Technology is always an interesting area in which to invest. Particularly new technology, especially digital, including ‘disrupters’ of established companies, just like in any sector. What is the real potential of 5G, Big data, AI? The hunt for unicorns and their copycats or offspring is still on. Private equity continues to be very active in the innovation sector. But investors with long memories recall the Internet bubble explosion of 2000. In particular, AI and Big data appear to need more time to yield real tangible results than anticipated a few years ago.
Theoretically, bonds could show capital gains in a negative interest rate environment too. But in practice, there would be a run on banks, as people would take their money in cash and keep it in a safe rather than at the bank if interest rates become substantially negative.
The real question is, do the interest rates really need to bounce back to ‘normal’ levels, as happened in the US back in 2017-2018? If yes, we have seen the financial markets correct themselves by 10-20 % in such circumstances. Many long-term investors would not be scared by a correction year, but a real crash is never impossible. The debt levels of households in the US are again very high, and also debt levels of US companies and the US government. Japan is an example to the whole world: very high debt, slow growth and a decreasing population. Luckily, the technology of many Japanese companies is still excellent. India is becoming too inward looking, and its economic growth is decreasing.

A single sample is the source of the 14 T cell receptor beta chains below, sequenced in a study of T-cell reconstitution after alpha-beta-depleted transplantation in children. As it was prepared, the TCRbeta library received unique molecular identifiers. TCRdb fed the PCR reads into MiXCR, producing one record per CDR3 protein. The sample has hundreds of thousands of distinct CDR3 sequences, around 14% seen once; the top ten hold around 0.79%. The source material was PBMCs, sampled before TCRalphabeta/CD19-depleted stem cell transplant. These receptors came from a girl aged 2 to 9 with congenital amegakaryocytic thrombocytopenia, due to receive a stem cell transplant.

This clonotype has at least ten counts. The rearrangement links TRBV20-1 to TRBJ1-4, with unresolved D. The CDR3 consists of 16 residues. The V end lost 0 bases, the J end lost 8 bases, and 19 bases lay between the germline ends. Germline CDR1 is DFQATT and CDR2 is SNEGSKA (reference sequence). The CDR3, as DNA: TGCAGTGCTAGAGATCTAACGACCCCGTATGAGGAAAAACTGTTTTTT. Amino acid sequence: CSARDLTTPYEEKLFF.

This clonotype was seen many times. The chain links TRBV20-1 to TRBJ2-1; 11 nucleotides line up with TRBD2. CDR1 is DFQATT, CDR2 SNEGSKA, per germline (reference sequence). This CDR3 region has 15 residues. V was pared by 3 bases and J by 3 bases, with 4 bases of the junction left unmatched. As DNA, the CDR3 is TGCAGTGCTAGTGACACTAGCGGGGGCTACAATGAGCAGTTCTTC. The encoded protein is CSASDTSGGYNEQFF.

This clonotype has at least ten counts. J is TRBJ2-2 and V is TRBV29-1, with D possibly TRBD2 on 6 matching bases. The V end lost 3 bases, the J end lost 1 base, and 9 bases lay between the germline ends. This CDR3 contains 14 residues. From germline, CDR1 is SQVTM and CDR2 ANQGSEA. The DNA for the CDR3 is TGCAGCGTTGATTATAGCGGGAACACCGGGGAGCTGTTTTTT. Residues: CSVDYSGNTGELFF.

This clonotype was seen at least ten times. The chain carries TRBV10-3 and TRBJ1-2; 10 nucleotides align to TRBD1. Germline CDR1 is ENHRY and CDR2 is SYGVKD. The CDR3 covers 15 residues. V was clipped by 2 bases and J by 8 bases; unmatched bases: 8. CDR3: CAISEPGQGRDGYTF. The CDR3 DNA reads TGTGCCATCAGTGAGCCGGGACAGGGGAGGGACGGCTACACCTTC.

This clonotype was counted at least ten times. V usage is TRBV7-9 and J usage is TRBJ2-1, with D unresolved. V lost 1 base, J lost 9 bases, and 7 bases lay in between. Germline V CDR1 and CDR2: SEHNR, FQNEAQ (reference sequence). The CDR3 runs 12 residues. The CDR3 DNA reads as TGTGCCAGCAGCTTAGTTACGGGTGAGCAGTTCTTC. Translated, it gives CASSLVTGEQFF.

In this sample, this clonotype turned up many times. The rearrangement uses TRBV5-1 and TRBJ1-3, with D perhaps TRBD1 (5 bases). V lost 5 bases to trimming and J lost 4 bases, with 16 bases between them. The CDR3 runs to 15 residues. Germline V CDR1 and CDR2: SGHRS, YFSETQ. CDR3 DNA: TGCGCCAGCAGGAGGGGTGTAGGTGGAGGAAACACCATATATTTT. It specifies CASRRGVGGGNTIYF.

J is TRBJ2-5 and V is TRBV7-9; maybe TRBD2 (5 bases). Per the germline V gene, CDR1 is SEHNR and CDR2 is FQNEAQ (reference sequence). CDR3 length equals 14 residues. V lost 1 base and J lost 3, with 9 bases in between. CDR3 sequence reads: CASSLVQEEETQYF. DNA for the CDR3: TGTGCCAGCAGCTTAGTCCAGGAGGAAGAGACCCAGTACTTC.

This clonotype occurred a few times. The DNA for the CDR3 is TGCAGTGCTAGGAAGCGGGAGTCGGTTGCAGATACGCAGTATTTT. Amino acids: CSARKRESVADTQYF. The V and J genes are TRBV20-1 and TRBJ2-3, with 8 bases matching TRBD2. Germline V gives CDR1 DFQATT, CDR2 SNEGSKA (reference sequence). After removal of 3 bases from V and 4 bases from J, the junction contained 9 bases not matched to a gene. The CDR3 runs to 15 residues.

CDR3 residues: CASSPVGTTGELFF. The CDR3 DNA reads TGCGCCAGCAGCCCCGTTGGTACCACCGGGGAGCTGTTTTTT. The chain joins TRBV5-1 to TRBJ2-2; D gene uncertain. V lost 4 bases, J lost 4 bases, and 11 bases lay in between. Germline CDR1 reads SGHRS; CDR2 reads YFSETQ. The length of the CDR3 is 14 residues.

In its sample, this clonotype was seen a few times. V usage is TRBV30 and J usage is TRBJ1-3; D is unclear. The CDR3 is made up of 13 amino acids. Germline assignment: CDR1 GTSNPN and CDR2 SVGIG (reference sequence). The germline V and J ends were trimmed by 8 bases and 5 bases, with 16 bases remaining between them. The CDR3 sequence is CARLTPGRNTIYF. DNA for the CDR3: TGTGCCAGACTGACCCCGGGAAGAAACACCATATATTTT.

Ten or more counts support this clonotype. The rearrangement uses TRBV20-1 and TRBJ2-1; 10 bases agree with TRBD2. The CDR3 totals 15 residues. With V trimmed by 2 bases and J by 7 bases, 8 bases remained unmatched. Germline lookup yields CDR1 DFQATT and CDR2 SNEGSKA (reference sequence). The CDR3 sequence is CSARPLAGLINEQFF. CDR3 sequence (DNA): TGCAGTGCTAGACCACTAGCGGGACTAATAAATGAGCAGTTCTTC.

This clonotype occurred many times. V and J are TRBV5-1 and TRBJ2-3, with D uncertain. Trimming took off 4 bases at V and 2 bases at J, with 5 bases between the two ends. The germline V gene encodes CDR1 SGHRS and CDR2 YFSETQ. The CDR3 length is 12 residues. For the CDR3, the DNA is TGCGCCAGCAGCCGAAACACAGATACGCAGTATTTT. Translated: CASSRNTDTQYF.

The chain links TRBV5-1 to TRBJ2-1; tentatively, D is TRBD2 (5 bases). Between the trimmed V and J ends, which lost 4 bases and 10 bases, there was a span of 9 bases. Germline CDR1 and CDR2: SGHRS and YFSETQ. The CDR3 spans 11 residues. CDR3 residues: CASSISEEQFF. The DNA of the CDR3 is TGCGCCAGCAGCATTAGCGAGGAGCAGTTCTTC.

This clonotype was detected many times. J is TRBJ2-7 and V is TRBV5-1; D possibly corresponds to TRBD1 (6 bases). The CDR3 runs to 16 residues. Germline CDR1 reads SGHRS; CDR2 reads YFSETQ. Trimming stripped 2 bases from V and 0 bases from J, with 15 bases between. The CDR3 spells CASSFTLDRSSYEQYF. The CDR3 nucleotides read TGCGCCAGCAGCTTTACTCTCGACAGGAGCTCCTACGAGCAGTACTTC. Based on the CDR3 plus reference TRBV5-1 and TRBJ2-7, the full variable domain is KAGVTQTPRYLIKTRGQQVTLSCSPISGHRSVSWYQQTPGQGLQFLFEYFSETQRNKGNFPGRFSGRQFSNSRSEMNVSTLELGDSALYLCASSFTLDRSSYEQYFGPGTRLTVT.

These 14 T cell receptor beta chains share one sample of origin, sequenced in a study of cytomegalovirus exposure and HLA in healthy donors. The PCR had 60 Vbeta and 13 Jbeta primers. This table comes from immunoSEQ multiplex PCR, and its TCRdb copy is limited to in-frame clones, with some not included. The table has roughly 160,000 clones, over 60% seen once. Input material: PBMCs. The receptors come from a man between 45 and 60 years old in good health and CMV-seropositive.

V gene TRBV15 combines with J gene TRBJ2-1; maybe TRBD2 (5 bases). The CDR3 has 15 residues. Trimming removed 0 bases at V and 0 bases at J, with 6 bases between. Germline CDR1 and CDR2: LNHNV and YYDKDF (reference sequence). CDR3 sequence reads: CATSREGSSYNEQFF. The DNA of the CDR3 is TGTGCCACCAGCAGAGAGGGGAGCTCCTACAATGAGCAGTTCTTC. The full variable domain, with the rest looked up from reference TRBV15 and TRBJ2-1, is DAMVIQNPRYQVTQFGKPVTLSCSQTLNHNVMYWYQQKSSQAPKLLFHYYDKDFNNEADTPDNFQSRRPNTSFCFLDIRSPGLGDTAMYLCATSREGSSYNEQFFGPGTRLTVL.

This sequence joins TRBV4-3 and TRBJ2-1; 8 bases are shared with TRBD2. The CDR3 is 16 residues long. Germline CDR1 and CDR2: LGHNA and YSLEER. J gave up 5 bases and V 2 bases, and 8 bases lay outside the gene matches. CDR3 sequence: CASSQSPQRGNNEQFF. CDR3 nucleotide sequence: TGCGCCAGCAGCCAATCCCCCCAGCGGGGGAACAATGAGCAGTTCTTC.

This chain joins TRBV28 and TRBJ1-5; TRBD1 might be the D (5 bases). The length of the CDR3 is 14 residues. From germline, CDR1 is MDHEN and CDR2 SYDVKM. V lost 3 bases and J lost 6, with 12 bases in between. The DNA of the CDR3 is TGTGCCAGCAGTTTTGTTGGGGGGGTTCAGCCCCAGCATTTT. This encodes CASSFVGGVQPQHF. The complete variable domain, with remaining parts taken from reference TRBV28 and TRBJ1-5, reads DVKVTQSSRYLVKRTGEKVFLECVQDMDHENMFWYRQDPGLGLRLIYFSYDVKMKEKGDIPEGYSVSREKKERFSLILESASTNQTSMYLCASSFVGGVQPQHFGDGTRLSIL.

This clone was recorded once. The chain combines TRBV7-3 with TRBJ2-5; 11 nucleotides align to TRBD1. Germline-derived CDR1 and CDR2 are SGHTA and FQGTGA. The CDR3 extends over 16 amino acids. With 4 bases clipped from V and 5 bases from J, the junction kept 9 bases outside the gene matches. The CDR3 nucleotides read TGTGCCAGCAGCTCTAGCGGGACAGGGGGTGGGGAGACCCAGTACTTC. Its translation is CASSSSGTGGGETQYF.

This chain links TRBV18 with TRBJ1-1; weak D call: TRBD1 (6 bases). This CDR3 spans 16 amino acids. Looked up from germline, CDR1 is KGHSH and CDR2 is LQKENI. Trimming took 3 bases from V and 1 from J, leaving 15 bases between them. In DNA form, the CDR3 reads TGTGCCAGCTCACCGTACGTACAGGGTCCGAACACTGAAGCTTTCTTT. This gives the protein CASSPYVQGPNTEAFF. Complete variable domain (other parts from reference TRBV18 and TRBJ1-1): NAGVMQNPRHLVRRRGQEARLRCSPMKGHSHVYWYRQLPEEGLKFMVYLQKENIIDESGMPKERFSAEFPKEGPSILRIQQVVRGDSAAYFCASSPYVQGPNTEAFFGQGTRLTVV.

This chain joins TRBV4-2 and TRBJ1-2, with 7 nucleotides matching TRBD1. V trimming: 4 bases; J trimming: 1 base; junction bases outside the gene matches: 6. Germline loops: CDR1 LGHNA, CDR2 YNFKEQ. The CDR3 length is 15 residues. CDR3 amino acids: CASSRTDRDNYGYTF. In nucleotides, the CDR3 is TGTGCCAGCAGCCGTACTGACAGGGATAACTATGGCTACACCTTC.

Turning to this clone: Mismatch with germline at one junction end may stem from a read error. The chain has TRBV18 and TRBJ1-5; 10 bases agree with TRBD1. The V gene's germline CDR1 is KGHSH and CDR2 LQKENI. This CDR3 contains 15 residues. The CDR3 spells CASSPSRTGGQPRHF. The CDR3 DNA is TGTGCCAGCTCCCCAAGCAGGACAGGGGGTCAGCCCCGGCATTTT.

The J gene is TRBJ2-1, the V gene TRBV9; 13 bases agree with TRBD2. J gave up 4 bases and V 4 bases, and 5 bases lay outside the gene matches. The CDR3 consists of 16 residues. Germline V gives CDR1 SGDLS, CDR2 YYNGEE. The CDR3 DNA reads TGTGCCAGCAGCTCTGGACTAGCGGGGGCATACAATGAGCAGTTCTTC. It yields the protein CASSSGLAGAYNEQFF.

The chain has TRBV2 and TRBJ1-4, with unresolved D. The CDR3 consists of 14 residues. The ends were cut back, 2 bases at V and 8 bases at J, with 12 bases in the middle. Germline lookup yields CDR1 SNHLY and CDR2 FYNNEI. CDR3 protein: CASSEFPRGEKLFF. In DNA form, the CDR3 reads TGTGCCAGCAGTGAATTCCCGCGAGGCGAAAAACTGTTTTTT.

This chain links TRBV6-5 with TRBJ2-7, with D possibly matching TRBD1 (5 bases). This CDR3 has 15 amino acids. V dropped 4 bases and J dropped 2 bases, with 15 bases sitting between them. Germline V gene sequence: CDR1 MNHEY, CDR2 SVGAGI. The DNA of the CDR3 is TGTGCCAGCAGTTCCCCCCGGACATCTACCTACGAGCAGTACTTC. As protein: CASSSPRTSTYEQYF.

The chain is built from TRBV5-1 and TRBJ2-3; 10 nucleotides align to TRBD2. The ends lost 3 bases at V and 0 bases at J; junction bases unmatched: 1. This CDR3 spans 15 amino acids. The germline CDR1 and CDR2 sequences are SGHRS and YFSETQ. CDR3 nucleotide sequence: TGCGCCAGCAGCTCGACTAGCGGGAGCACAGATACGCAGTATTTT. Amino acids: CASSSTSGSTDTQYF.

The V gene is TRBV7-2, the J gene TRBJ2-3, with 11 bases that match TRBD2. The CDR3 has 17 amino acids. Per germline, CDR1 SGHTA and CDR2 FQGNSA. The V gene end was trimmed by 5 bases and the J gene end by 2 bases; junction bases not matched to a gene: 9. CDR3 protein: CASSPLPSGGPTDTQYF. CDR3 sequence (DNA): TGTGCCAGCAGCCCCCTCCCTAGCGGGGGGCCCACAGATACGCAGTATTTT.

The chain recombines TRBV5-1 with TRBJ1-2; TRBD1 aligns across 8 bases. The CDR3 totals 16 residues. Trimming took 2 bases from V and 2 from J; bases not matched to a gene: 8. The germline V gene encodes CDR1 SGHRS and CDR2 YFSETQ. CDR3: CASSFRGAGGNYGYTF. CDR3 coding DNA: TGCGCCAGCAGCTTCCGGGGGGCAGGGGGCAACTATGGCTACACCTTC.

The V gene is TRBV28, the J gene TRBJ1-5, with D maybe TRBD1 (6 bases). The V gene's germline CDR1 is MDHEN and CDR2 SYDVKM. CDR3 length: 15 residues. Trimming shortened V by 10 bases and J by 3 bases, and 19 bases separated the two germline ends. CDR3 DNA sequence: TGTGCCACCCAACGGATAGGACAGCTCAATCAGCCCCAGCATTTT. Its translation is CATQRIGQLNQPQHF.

There is some good news that may kick in this year too. A phased solution to the trade war between the US and China. An orderly Brexit with a good new deal for both the UK and the EU. Still, these factors have been anticipated for such a long time now that their effect is already factored in to asset prices.
The current state of the financial and real estate markets looks fragile. It will not take much of a scare for them to go down. And if the drop cannot be contained to a correction, structural selling will start. Having said that, there are still quite a lot of investors with important cash positions who are interested in buying after a correction. As long as there is no real alternative to shares and real estate (much higher interest rates for example), the chances for a real crash are low. However, the US household debt and the Chinese ‘shadow banking’ issues must be watched closely on the structural risk side. Either one has the capacity to turn a correction into a crash.
For the pragmatic investor, there is no alternative to investing according to their investor profile and time horizon. The fact that cash does not yield income has to be accepted because it is merely the result of good risk management. Do not be tempted by TINA. Still, a flight to cash is not a good option either as it has a lower return than inflation today. Stay balanced, believe in innovation and keep your cool.